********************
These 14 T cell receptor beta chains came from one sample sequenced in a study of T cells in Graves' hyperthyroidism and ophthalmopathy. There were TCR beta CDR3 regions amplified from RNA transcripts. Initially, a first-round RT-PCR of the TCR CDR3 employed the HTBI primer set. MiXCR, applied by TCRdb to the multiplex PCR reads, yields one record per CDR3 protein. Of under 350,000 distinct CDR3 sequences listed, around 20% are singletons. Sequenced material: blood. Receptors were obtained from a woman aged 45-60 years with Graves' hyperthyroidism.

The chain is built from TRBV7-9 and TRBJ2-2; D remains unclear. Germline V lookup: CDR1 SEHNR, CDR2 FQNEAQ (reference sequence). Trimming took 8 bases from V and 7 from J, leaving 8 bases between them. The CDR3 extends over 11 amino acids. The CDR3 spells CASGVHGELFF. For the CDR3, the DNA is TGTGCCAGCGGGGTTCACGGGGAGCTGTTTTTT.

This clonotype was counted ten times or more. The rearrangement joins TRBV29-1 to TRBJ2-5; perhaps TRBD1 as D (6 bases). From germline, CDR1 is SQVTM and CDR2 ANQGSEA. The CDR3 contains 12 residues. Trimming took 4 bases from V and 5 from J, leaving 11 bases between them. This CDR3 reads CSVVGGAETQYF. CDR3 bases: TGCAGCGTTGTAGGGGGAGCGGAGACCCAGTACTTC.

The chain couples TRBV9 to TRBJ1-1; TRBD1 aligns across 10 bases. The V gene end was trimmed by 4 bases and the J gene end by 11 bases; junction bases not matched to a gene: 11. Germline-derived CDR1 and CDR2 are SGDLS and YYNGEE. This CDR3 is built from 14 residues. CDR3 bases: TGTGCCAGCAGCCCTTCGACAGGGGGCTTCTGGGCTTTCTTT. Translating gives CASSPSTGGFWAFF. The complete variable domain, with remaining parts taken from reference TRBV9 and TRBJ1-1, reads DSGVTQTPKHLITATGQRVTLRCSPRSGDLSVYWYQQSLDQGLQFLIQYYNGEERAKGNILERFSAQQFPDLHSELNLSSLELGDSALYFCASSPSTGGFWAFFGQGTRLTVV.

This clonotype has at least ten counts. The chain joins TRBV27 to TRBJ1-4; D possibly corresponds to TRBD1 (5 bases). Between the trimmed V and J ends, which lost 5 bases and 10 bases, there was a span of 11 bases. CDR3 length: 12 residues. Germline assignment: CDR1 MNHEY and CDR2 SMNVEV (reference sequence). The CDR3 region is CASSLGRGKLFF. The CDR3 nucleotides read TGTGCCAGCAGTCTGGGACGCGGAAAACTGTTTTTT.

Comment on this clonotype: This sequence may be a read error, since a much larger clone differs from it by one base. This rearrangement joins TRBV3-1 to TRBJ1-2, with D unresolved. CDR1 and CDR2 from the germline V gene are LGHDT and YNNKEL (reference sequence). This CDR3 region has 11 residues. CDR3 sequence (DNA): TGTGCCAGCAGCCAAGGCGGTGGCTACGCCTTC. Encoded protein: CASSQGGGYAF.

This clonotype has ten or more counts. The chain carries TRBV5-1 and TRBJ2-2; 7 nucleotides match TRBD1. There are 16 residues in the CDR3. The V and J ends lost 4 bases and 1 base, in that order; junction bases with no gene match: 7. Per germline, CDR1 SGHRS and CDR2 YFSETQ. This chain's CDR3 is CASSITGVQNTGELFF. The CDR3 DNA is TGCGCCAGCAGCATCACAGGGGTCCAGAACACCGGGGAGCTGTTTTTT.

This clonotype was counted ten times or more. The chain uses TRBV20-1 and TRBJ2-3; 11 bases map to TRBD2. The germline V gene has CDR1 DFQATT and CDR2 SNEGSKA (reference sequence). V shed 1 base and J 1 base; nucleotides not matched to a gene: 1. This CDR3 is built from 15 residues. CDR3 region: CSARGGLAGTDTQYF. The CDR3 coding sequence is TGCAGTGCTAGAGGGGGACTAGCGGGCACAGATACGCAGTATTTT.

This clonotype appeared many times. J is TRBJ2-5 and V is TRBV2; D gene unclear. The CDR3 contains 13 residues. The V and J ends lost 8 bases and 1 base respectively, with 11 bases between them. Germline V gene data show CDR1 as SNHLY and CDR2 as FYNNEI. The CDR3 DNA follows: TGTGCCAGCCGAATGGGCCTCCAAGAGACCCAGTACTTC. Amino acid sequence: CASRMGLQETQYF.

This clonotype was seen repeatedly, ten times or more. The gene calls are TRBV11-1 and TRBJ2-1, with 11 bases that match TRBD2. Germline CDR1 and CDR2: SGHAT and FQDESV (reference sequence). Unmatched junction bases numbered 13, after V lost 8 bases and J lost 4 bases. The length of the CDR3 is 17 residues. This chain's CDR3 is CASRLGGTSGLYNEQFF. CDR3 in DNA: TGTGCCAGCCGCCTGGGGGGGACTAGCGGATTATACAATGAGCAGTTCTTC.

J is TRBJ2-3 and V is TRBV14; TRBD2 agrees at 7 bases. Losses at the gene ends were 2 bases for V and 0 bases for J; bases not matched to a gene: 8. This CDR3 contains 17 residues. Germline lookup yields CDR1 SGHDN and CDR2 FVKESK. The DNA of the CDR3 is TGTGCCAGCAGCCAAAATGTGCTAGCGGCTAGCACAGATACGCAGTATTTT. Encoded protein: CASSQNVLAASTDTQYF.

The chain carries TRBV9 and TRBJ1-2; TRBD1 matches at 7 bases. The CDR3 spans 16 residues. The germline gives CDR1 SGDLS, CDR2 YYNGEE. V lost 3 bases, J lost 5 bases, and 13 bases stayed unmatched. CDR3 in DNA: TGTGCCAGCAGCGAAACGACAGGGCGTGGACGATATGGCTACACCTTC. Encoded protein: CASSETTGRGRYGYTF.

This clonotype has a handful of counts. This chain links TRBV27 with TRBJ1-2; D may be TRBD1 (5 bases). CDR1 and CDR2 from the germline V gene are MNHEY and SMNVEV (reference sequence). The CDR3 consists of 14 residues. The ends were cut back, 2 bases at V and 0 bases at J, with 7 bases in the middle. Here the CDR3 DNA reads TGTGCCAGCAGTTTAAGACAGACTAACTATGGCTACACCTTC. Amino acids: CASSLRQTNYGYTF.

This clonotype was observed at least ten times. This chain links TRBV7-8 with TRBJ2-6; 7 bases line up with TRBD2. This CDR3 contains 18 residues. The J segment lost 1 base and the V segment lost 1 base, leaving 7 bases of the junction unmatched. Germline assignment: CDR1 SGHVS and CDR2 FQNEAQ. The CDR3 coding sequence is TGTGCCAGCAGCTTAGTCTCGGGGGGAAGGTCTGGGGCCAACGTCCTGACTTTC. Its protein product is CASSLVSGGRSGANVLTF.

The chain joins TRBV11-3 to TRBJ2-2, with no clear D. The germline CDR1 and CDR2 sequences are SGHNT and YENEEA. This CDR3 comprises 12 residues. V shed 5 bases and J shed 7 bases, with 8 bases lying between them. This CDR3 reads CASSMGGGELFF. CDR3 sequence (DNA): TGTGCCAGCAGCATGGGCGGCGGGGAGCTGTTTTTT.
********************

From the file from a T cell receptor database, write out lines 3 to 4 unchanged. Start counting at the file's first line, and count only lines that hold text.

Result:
This clonotype was counted ten times or more. The rearrangement joins TRBV29-1 to TRBJ2-5; perhaps TRBD1 as D (6 bases). From germline, CDR1 is SQVTM and CDR2 ANQGSEA. The CDR3 contains 12 residues. Trimming took 4 bases from V and 5 from J, leaving 11 bases between them. This CDR3 reads CSVVGGAETQYF. CDR3 bases: TGCAGCGTTGTAGGGGGAGCGGAGACCCAGTACTTC.

The chain couples TRBV9 to TRBJ1-1; TRBD1 aligns across 10 bases. The V gene end was trimmed by 4 bases and the J gene end by 11 bases; junction bases not matched to a gene: 11. Germline-derived CDR1 and CDR2 are SGDLS and YYNGEE. This CDR3 is built from 14 residues. CDR3 bases: TGTGCCAGCAGCCCTTCGACAGGGGGCTTCTGGGCTTTCTTT. Translating gives CASSPSTGGFWAFF. The complete variable domain, with remaining parts taken from reference TRBV9 and TRBJ1-1, reads DSGVTQTPKHLITATGQRVTLRCSPRSGDLSVYWYQQSLDQGLQFLIQYYNGEERAKGNILERFSAQQFPDLHSELNLSSLELGDSALYFCASSPSTGGFWAFFGQGTRLTVV.